The City Council on April 4 approved several rezoning measures that set into motion next steps on the long-anticipated Maricopa Station development.
After the meeting, City Manager Rick Horst confirmed the city has selected to exclusively negotiate with Thompson Thrift, developer of the Sonoran Creek Marketplace anchored by Sprouts Farmers Market, for Maricopa Station. Thompson Thrift was among two developers that responded to a public bid to purchase land for the purpose of commercial development, according to Horst.
“We look forward to them making their presentation of what they hope to bring to the site,” Horst said.
If the city and Thompson Thrift do not come to terms, the city could then move on to the other respondent or re-open the bid process.
Among those believed to have interest in Maricopa Station is home-improvement giant Lowe’s. The city announced Monday that Lowe’s largest rival, Home Depot, is coming to a site on the southeastern side of the city at Stonegate and Maricopa-Casa Grande Highway. When one of the rivals announces a site, the history in Southeast Valley communities like Chandler and Gilbert is that the other soon follows.
“I can tell you they’re nosing around,” Horst said of Lowe’s. “But that’s all I know at this point.”
The zoning changes approved by City Council cover a multitude of properties that had “patchwork zoning” on approximately 63 acres in the vicinity of John Wayne Parkway and Honeycutt Avenue, just south of Maricopa-Casa Grande Highway. The Council voted unanimously on 14 measures that transform those properties to commercial and mixed-use zoning from a variety of previously zoned purposes.
Derek Scheerer, an urban planner for the city, anticipates that simplifying and unifying the zoning will facilitate development.
“The city has always looked at this area called Maricopa Station as a (future) commercial driver,” Scheerer said, when presenting the proposed changes to the city’s Planning and Zoning Commission last month. “This is just south of the Historic City Center. It’s a very appropriate place for this kind of commercial development and mixed-use development.”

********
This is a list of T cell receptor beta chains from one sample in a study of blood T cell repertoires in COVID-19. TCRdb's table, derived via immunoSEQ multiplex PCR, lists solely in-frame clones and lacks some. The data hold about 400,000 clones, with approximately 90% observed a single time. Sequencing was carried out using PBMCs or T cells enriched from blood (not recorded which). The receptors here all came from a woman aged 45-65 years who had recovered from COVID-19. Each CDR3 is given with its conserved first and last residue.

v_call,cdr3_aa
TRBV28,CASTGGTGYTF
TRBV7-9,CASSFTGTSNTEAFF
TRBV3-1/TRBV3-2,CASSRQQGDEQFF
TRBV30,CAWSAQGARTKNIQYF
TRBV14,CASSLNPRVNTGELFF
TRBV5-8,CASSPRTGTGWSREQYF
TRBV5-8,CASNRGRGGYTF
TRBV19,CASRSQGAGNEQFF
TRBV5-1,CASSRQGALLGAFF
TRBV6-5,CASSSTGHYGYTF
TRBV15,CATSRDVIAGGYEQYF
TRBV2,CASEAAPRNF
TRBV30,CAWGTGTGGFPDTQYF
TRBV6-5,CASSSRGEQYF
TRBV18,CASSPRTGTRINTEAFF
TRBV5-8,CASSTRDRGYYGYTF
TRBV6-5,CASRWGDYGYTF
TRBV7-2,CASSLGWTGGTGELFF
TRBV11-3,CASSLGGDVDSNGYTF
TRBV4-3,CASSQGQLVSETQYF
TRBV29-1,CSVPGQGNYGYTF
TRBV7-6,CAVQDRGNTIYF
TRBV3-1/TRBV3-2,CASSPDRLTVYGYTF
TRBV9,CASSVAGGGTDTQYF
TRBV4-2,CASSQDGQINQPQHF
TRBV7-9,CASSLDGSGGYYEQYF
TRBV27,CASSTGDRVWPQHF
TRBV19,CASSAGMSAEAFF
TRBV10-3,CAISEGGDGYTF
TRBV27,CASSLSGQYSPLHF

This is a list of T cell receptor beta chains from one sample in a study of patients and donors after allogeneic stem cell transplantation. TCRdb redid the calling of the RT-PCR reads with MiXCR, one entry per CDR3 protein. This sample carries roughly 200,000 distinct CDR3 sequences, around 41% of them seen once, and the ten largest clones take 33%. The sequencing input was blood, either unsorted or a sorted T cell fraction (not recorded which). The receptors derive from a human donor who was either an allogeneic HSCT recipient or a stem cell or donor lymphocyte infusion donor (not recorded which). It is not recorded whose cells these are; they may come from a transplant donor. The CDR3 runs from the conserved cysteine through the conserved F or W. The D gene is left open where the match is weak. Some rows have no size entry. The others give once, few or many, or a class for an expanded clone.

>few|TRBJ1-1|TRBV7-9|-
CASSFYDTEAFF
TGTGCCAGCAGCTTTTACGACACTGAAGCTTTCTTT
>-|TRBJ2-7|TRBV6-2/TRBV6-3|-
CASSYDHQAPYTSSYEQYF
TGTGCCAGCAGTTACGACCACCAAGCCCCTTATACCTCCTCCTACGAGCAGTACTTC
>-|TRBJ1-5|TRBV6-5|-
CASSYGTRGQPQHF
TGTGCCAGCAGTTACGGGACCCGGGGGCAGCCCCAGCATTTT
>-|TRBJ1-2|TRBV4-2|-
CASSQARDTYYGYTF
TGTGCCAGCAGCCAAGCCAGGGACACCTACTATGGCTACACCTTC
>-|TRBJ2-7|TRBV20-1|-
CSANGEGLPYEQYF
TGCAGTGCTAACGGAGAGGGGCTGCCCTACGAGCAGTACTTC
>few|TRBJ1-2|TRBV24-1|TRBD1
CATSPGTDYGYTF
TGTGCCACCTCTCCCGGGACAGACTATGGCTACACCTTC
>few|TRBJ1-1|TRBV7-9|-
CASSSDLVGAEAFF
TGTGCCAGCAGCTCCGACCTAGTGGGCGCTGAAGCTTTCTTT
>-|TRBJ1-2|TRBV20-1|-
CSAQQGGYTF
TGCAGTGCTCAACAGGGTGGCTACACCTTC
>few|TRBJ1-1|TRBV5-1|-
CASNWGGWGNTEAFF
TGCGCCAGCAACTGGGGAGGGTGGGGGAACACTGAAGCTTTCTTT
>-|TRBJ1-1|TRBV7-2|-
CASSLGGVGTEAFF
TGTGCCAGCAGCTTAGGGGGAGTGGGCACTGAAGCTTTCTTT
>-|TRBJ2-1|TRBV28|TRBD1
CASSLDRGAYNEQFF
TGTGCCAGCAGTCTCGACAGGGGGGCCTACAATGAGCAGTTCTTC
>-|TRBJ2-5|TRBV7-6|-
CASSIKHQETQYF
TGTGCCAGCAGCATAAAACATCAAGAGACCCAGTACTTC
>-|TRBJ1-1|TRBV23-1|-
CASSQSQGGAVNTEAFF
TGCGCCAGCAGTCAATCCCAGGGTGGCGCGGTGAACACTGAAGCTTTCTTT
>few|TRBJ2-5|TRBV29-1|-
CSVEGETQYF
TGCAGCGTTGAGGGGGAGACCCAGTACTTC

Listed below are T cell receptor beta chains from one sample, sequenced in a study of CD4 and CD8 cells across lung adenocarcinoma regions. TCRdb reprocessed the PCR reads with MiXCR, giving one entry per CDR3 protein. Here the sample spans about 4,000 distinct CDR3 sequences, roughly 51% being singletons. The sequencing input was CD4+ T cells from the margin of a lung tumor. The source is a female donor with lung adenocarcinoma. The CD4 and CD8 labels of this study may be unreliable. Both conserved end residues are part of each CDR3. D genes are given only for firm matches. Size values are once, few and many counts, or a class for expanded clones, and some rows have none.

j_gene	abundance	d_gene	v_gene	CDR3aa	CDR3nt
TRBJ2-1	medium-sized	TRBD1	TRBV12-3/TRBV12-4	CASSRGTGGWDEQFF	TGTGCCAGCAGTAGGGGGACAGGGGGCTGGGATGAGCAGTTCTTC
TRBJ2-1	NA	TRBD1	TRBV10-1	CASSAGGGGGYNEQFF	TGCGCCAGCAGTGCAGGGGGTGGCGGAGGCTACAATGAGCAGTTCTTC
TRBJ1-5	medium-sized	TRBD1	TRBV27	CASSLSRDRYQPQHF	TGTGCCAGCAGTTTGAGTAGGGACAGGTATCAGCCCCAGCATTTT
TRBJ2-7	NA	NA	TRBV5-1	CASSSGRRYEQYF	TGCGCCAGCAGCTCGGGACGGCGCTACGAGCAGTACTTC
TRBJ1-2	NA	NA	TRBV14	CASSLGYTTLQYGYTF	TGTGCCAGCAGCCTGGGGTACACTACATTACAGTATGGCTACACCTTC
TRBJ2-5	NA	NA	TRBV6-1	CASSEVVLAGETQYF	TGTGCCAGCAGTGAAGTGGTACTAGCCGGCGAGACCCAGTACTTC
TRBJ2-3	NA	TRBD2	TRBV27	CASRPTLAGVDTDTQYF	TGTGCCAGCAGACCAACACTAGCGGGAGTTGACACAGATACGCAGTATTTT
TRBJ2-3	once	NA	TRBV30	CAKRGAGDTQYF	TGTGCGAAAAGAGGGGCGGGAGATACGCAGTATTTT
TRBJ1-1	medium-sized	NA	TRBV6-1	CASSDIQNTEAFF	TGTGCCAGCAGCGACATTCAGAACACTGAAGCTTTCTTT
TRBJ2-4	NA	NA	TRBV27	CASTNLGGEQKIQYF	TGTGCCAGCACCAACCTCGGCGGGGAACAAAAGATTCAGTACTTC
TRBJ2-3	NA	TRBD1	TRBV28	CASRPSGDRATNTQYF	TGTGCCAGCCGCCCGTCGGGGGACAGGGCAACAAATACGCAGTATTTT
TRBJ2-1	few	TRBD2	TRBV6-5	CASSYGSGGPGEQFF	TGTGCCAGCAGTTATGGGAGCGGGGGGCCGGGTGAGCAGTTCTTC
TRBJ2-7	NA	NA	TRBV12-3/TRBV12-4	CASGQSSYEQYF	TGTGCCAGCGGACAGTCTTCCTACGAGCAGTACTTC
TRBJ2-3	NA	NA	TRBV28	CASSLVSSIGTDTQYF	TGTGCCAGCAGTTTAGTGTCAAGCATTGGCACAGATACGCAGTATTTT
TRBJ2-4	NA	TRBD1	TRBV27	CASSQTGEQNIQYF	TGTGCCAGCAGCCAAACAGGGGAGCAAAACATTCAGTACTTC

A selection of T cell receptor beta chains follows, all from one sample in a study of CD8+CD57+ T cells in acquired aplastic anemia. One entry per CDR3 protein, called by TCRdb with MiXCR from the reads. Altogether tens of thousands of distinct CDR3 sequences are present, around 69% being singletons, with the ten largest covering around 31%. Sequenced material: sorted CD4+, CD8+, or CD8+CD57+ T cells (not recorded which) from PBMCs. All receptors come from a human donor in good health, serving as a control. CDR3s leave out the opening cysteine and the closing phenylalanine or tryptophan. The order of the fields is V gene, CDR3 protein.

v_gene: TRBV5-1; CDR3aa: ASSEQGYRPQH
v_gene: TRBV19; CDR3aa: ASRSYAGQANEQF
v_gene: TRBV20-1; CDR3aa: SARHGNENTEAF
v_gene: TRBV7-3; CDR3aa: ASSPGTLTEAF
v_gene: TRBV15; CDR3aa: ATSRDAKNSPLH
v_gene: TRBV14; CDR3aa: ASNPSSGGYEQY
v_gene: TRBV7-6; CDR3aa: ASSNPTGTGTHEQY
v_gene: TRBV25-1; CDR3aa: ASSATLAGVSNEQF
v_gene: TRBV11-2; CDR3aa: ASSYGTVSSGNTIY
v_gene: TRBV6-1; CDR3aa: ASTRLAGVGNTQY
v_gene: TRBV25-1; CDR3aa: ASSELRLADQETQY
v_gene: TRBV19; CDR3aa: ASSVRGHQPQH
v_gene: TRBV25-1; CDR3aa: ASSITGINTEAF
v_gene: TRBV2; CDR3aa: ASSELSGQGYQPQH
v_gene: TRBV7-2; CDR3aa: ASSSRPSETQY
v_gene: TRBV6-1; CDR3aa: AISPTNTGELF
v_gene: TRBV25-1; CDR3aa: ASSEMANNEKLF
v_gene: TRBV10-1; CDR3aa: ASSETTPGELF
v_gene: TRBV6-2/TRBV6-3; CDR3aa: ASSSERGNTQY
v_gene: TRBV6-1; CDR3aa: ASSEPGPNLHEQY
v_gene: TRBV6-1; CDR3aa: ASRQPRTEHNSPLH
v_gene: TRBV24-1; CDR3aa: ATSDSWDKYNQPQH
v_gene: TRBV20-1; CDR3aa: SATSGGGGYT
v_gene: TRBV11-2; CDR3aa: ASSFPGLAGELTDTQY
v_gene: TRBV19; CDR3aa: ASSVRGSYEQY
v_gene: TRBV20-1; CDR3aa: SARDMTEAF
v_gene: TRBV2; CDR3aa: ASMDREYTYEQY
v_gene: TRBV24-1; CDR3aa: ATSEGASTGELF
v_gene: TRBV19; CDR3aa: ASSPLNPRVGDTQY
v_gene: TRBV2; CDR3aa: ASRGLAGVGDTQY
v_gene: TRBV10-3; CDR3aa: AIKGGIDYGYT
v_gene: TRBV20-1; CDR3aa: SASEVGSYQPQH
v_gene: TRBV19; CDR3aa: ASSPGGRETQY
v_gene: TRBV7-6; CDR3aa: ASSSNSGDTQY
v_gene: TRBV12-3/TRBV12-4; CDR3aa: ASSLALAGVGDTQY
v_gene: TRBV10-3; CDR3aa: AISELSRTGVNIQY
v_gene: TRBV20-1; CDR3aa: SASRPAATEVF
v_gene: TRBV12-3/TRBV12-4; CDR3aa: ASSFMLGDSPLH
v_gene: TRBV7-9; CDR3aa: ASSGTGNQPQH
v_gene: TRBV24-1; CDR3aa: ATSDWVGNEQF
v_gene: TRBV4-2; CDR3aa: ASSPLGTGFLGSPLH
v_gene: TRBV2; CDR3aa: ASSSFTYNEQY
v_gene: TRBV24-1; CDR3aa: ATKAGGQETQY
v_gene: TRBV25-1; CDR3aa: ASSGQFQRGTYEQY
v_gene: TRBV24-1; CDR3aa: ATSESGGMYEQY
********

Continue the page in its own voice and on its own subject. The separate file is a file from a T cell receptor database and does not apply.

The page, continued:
The type of businesses that might comprise Maricopa Station is wide open, according to the city manager.
“It’s a growing city. We need all kinds of commercial, right?” Horst said. “We are beginning to mature as a city and the good news is we are beginning to see a lot of interest from restaurants, entertainment and big boxes, as well.
“There are a lot of things we need. You can’t buy a mattress in town. You can’t buy a stick of furniture in town other than the stuff you put together. There are lots of needs beginning to be recognized, and we are getting lots of regional and national interest. There are people looking for projects that can be developed and either sell or lease pads out to these retailers.”
Adjacent to Maricopa Station to the east will be senior living and market-rate, workforce apartments on 19 acres. Just south on 16 acres will be additional retail. And just south of Exceptional Community Hospital will be flex space and office space.
Additional lodging is coming nearby. On the east side of John Wayne Parkway, the Copper Sky-area hospital/bio-med campus under construction will include an extended-stay hotel. The brand has not yet been determined, according to Horst. It will have a restaurant tied to it, he said.
The Maricopa Station development area south of the railroad tracks will begin to morph over the next two or three years as contracts are signed and construction gets under way, Horst estimates. He added there will be a period of inconvenience while roads and ancillary infrastructure are put in place.
“But it’s happening. It’s moving forward,” he said.